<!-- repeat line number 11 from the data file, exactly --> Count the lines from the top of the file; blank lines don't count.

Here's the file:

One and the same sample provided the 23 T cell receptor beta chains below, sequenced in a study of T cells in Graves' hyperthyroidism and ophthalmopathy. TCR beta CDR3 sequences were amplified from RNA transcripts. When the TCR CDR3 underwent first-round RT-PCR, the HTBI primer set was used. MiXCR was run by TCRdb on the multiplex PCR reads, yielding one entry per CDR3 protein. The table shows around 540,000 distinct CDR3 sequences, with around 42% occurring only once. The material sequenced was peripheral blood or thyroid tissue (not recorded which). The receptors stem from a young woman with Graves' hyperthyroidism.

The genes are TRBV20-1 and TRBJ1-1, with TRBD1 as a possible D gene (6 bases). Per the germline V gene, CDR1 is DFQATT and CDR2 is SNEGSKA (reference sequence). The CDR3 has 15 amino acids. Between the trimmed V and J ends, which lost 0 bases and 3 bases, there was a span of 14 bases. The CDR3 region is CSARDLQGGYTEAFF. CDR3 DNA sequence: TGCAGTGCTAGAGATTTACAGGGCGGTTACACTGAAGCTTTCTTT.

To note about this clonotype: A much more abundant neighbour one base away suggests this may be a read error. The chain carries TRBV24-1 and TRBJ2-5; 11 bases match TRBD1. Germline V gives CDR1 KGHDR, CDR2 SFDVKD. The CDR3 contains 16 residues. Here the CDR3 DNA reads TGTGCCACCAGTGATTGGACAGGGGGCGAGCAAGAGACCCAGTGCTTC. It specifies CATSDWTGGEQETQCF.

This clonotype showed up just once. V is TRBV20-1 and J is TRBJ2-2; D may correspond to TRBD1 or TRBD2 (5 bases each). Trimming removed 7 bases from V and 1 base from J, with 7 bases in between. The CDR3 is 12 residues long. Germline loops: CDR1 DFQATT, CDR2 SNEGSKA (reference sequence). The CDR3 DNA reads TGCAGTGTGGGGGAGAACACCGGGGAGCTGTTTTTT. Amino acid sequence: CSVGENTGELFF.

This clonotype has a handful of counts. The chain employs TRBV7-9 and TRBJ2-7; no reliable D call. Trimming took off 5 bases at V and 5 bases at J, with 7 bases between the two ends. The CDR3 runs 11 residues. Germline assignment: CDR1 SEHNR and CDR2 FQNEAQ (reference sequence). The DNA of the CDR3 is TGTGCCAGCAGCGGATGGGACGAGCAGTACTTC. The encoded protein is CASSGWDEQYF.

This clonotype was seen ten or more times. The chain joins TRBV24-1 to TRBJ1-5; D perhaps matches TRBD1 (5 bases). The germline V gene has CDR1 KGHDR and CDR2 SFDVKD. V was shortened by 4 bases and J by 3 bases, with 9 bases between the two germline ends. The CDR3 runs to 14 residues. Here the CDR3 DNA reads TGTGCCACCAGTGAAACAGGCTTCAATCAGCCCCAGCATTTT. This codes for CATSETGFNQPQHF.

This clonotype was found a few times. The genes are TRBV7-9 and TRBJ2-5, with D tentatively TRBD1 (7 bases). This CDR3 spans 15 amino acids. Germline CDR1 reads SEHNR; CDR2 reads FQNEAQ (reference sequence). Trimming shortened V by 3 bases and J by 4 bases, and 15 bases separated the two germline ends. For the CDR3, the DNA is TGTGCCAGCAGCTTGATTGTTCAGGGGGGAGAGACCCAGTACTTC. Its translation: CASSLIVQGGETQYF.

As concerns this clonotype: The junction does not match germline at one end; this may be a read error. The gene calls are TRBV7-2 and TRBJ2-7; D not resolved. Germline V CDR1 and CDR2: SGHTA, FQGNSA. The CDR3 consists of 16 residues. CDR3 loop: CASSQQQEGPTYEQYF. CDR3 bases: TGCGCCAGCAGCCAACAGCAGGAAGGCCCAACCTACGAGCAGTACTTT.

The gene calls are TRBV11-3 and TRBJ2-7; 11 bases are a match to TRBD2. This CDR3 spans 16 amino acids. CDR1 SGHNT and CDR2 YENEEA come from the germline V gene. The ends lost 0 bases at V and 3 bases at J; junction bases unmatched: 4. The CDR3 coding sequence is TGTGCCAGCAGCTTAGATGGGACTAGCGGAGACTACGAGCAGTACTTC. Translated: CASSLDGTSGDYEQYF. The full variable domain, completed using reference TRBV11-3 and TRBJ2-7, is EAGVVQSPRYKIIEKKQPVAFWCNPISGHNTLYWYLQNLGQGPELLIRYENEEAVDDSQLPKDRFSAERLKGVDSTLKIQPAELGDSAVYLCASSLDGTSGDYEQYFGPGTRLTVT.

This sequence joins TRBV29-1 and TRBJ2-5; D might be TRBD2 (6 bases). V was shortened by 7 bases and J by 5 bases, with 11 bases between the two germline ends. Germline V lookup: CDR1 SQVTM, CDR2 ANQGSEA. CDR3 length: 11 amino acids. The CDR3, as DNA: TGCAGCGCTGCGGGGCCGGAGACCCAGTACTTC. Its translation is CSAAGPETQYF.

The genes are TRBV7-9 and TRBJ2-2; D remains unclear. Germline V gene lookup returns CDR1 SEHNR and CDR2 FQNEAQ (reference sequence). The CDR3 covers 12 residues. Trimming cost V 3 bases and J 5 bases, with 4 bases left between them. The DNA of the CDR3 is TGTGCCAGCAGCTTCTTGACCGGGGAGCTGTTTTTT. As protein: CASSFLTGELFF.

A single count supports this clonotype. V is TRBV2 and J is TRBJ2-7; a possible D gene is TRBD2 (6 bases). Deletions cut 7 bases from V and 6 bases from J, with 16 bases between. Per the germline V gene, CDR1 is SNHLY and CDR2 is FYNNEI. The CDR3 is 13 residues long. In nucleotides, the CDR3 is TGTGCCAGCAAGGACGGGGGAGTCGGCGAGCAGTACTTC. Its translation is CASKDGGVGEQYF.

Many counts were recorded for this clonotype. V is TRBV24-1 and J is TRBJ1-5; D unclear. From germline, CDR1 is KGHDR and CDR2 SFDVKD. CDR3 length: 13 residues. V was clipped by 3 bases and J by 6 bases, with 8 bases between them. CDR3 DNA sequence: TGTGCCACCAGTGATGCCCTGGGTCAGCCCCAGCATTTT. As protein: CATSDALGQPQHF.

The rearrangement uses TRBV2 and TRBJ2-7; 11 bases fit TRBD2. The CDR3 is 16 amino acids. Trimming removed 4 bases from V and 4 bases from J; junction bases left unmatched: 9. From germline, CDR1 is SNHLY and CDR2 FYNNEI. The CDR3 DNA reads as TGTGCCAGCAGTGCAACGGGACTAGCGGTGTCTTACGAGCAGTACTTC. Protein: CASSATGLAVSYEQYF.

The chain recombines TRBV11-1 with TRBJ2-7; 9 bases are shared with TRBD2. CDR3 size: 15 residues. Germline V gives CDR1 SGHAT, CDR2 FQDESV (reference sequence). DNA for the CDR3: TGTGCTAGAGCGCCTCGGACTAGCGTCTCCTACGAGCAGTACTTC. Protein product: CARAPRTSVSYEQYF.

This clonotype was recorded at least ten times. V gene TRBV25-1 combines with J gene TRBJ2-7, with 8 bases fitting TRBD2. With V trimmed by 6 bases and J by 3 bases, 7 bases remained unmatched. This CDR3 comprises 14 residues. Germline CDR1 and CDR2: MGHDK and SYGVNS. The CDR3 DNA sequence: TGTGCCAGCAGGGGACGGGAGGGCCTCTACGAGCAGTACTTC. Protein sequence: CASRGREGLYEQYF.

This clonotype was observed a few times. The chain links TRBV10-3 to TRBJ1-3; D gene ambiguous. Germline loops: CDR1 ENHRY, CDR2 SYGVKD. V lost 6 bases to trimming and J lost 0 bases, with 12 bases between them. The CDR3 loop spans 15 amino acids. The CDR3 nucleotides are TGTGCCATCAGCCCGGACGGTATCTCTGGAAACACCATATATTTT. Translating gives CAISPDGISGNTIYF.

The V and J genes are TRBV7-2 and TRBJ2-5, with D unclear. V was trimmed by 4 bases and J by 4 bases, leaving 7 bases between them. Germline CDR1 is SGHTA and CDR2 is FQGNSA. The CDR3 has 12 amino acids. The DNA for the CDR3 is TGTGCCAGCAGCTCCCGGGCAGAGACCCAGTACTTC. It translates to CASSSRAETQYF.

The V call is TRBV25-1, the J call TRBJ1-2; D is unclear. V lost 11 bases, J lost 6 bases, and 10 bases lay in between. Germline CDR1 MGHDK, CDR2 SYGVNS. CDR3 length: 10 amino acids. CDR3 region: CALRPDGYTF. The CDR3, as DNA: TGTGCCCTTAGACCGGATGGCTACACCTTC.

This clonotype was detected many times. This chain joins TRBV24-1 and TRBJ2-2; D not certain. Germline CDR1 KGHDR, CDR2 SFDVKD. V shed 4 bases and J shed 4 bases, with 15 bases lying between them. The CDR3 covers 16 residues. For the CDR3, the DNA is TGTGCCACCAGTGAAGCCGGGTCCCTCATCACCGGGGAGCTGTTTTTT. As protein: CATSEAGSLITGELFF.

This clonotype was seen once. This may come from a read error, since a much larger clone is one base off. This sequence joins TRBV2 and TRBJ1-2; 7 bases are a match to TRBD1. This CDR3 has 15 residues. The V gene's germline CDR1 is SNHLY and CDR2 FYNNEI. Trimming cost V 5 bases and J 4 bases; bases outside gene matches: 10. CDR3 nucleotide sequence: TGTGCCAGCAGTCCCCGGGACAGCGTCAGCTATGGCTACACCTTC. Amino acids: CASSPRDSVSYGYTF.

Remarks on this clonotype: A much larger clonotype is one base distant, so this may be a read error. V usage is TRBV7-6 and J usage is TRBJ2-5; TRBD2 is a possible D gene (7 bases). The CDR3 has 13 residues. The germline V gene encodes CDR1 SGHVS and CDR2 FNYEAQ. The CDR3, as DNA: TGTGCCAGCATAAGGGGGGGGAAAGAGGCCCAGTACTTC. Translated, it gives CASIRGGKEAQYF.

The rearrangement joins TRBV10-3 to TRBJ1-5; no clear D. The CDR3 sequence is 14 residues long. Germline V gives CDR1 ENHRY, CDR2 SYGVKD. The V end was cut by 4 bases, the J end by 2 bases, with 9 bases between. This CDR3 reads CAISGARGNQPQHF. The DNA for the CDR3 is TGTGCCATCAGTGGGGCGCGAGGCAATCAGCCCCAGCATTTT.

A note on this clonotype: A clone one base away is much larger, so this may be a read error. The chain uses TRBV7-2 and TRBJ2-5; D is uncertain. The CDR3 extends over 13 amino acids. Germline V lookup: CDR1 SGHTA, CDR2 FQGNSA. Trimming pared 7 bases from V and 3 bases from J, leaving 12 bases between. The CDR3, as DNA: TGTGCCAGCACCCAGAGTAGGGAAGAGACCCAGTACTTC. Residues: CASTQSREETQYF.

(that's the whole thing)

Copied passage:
The genes are TRBV7-9 and TRBJ2-2; D remains unclear. Germline V gene lookup returns CDR1 SEHNR and CDR2 FQNEAQ (reference sequence). The CDR3 covers 12 residues. Trimming cost V 3 bases and J 5 bases, with 4 bases left between them. The DNA of the CDR3 is TGTGCCAGCAGCTTCTTGACCGGGGAGCTGTTTTTT. As protein: CASSFLTGELFF.